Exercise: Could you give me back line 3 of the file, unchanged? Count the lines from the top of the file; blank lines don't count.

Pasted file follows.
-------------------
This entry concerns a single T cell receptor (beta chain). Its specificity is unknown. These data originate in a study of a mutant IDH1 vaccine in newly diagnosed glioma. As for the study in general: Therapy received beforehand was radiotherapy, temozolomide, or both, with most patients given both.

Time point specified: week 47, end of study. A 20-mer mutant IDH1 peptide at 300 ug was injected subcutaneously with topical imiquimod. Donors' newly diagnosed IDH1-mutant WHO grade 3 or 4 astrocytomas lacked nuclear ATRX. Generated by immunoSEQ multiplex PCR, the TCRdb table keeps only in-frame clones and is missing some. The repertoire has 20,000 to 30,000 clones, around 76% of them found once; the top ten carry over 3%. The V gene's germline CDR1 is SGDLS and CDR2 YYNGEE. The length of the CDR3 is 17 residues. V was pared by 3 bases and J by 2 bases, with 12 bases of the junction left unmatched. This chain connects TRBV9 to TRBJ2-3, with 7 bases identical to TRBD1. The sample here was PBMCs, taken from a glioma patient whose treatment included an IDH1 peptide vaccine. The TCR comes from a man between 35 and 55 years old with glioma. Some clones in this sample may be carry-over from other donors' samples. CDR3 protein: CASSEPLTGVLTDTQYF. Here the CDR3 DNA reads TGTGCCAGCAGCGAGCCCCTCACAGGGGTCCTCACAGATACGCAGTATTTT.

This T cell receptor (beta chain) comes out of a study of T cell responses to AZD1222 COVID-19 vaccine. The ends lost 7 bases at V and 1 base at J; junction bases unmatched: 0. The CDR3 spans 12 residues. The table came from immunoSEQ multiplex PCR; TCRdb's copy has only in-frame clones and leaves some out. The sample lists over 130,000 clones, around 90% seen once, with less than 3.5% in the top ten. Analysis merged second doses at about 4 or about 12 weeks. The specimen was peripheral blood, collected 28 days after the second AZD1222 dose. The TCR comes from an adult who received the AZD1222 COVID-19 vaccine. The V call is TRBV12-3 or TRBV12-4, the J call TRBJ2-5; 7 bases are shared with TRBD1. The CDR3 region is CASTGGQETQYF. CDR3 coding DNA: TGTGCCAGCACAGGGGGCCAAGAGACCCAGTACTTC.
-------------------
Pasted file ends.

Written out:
This T cell receptor (beta chain) comes out of a study of T cell responses to AZD1222 COVID-19 vaccine. The ends lost 7 bases at V and 1 base at J; junction bases unmatched: 0. The CDR3 spans 12 residues. The table came from immunoSEQ multiplex PCR; TCRdb's copy has only in-frame clones and leaves some out. The sample lists over 130,000 clones, around 90% seen once, with less than 3.5% in the top ten. Analysis merged second doses at about 4 or about 12 weeks. The specimen was peripheral blood, collected 28 days after the second AZD1222 dose. The TCR comes from an adult who received the AZD1222 COVID-19 vaccine. The V call is TRBV12-3 or TRBV12-4, the J call TRBJ2-5; 7 bases are shared with TRBD1. The CDR3 region is CASTGGQETQYF. CDR3 coding DNA: TGTGCCAGCACAGGGGGCCAAGAGACCCAGTACTTC.